After six weeks living with my daughter and her husband while they welcomed their new squab, i have had an odd transition home this time. Re-entry after a long trip often has challenges. Beyond time zones and jet lag, it’s re-learning which way to turn my sink fixture to get hot water, reacquainting myself with where i keep the utensils in my own kitchen, and reestablishing the muscle memory to get me from my bed to the toilet in the dark of night.
But this time? Also feeling the distance. The experience was intense, the relationship with my daughter and her husband stronger and closer. And that little human? How do we not attach when they first start focusing those little eyeballs on our faces? i am not one to go squishy-gooey over babies, but they have a way of stealing hearts if you spend a little time with them.
Another feeling that has also taken me by surprise? The sadness that my parents were never able to see both of my children become parents. That they didn’t have the chance to meet these adorable spawnlets. They also didn’t get to see my surprise transformation into “Gamma”.
It’s a by-product of being born the youngest child of older parents. Mom was 34 when i was born. Dad was 39. Even though i was a young mother – dropping my daughter when i was only 24 years old – my parents were still pretty old when i became a breeder.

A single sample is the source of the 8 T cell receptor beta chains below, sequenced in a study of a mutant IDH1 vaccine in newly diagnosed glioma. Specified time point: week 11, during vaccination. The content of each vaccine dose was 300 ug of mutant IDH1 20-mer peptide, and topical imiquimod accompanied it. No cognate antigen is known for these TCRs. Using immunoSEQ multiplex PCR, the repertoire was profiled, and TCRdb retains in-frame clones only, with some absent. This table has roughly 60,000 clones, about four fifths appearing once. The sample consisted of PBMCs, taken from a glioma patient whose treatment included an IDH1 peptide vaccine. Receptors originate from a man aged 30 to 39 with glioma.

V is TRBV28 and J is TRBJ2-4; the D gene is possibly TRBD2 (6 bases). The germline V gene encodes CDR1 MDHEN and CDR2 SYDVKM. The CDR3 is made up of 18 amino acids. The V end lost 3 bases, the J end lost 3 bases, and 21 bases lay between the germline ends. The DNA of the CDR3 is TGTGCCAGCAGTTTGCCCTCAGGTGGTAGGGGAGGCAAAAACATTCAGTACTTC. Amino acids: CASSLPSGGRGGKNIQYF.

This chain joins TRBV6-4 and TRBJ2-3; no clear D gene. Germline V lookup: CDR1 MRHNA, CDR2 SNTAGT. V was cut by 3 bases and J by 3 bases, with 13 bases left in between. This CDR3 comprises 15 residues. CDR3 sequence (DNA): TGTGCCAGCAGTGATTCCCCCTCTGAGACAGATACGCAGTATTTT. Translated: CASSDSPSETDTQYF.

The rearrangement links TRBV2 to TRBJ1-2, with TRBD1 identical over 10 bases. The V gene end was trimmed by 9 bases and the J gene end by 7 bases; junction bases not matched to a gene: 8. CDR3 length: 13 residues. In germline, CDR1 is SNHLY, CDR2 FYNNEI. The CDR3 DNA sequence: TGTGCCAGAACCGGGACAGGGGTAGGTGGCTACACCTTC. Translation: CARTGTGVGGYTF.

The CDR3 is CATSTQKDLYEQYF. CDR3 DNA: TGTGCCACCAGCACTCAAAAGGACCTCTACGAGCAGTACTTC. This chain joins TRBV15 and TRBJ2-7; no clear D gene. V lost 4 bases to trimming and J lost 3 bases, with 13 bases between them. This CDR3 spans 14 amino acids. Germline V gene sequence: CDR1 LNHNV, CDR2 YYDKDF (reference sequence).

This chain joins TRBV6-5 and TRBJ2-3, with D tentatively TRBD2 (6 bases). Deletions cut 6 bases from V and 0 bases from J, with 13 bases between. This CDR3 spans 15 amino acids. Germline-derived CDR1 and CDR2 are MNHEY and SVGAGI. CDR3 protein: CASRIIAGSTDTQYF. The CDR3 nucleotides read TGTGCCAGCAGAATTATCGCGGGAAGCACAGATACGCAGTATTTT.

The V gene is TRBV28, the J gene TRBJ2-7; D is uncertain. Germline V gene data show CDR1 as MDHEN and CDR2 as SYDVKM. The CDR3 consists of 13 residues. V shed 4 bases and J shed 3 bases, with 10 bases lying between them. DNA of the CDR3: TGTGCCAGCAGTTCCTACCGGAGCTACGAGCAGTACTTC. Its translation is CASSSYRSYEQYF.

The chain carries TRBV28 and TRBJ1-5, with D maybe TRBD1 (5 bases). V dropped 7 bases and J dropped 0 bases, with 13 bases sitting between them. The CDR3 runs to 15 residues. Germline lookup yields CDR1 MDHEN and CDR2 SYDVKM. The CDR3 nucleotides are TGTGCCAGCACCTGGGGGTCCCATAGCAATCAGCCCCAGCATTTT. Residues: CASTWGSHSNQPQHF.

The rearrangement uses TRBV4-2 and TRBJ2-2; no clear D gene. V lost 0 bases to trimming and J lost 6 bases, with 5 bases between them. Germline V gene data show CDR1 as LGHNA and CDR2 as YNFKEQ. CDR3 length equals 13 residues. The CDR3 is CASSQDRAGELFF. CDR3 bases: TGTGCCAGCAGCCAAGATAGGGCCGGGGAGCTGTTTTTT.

My kids were high school age when Dad died in 2001. They remember him, and know him through my stories, but didn’t have as much time with him as they did with my mom. Many happy hours spent talking shit with her over friendly games of poker (she showed no mercy) provided a foundation for their relationship. Their favorite side hustle with her? “Tell us more embarrassing stories about Mom when she was little”.
She happily obliged. The more embarrassing, the more she’d embellish the tale.
The next generation of my clan – these three little critters – will never know my parents. Maybe if they show interest in genealogy when they’re a little older, i can share some direct lore with them. Go through the endless silly pictures. The primary school projects on finding your roots sometimes tease out a few tales.
i barely remember the tales my mother told me of her grandparents. There are bits and pieces written down, photos in black and white with spidery handwritten notes on the back. Eastern European names without many vowels. Tired farm women surrounded by a dozen unsmiling children. My father’s family history is much less clear – his parents were dead before he married mom, and he was an only child of immigrant parents. Not much written down.
And so it goes…
i will do what i can to teach these new little humans about their ancestors. But it’s just a little sad that they will never get to meet in person.